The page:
So too, with going out together. If money’s tight, maybe a walk instead. It’s the quality time, when one is present for another, right there. The same can apply with kids, or relatives. For children, so many feel their parents aren’t really present for them. As in the example at the top of this article, people are out so long and then tired when they get back. It’s tough. Yet, in this assessment of our quality time, the point is to think about what really matters, or rather who really matters, and to give them our attention. It’s a nice test of letting go, and the benefit of that is a new freedom.

We can get so caught up in whatever that we lose sight of what really matters to us, until we wake up too late and they’ve gone, or we get terminally ill and we won’t ever get to do that, or we have an accident and lose what we value.

It’s time to pause in the seemingly ceaseless grind of life, breathe, connect and take in the very heart of life. It’s there as a gift for us, if we only take the chance to take it.

Have a good weekend.

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It’s hard to stay connected with all that’s going on

Do you feel you live in a nano-second world? Lots to think about, lots going on, feeling pressured, too much to do, no time?

As one who is used to encouraging people to slow down and really get into the deeper meaning of something, this can sometimes be a challenge!

I was having what I thought was an interesting conversation with somebody, in which I thought they were engaged, and I was making what to me was an important point – and I was really getting into it – when I became aware that they were no longer “there”. Their lights were on but they had distinctly gone somewhere else, and in fact started talking to someone else. I at first continued talking but quickly stopped since I was aware of just talking into nothing. I suspect they had completely forgotten what we were talking about – and they are very polite people and weren’t being rude. Their mind was elsewhere. Have you had this experience?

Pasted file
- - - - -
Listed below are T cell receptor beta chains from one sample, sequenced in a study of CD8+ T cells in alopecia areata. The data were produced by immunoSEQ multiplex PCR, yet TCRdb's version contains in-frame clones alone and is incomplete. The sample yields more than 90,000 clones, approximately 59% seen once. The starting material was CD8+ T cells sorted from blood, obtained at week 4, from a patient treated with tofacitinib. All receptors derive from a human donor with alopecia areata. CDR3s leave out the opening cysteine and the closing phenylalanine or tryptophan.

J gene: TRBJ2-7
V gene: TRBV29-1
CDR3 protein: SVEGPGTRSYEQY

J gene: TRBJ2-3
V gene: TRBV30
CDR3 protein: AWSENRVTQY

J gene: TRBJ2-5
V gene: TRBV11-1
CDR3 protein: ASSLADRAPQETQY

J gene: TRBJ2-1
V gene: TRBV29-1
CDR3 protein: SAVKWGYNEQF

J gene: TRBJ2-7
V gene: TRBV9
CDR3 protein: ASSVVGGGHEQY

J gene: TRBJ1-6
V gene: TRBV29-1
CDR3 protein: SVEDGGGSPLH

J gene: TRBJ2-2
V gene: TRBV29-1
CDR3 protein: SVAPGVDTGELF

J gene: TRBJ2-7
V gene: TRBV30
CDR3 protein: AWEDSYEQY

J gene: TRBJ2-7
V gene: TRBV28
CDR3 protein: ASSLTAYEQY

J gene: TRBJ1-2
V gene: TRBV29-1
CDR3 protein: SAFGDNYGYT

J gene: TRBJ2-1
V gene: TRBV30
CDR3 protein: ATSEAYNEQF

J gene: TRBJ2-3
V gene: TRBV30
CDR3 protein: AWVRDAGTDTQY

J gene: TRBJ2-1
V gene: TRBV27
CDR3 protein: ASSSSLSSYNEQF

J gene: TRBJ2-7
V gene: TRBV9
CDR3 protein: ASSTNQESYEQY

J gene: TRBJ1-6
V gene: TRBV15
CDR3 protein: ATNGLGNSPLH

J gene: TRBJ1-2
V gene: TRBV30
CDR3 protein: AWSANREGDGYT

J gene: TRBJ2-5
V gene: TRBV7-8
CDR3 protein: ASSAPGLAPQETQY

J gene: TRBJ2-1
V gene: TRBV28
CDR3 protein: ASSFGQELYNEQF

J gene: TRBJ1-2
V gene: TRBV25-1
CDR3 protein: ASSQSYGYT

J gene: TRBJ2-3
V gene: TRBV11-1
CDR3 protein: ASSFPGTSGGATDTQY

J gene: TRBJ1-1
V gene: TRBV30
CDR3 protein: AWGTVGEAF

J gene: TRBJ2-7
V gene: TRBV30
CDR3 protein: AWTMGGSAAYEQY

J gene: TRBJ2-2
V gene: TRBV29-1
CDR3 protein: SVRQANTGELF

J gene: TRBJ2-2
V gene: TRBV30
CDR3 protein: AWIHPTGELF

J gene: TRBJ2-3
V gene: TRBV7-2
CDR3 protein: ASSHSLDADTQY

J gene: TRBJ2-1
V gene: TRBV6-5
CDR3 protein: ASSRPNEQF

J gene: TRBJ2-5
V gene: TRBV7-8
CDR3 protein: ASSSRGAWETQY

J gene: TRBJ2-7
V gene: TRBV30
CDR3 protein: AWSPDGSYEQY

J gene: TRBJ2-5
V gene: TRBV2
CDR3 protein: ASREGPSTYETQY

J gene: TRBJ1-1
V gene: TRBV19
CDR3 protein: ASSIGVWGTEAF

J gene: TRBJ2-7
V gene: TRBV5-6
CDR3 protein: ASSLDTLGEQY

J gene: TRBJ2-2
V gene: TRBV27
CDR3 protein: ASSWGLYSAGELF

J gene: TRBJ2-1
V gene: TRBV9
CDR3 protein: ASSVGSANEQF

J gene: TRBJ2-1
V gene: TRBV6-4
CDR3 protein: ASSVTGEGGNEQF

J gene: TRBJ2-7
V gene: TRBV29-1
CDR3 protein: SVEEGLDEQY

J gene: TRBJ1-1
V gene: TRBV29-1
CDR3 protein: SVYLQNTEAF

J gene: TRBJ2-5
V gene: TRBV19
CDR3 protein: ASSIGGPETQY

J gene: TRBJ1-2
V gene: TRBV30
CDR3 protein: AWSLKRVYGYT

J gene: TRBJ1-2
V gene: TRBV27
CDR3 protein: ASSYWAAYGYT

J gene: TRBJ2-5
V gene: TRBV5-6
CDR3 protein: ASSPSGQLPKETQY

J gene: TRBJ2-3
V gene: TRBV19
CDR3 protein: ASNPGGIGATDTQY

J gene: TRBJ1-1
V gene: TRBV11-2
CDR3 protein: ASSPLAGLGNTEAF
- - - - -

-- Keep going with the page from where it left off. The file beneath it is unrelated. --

The sound-bite society: “Just get to the point, and then move on. Just nail it for me. Give me the News at 10 headlines. I don’t have the time to stick around. You’ve lost me. I’ve moved on to something else.”

No wonder we have children who suffer from ADHD. Modern technology, the fast-paced society with multiple stimuli, and the drivenness of the ego today, among other things, can make it very hard to get to the deeper meaning of something. Instead it encourages a partial, incomplete understanding. No more so than the ability to connect with the deeper, more profound parts of ourselves. Instead, it encourages a split in awareness, a crucial disconnection from awareness of Who we really Are.

The result? Profound unhappiness.

As an awareness check, how often do you find yourself flitting from webpage to webpage on websites, bombarded with short-lived stimuli? How often do you find that you don’t stay on one thing for long in life, but feel the need to move on to other things? What then would it be like for you to pause, breathe deeply…and breathe two of three times deeply again…and allow yourself to let go of all thoughts…and be very present in the moment…being very aware simply of breathing…being very aware of the sounds around you…of the sound of the air as it comes in through your nostrils…and out again…being very aware of the stillness…like it was everything?

How would that be?

Would it be a huge effort to slow down and pause the endless flood of stimuli, of rapid thinking, of always being on the go, and just rest awhile in the your awareness of the eternal Now?

It might be an effort, and your ego might resist it, but you can give yourself a moment of heaven. It’s in your grasp.

Through this week we’ll be discussing how hard it is for people to connect and stay connected in today’s world and why it is so important today to deal with this issue.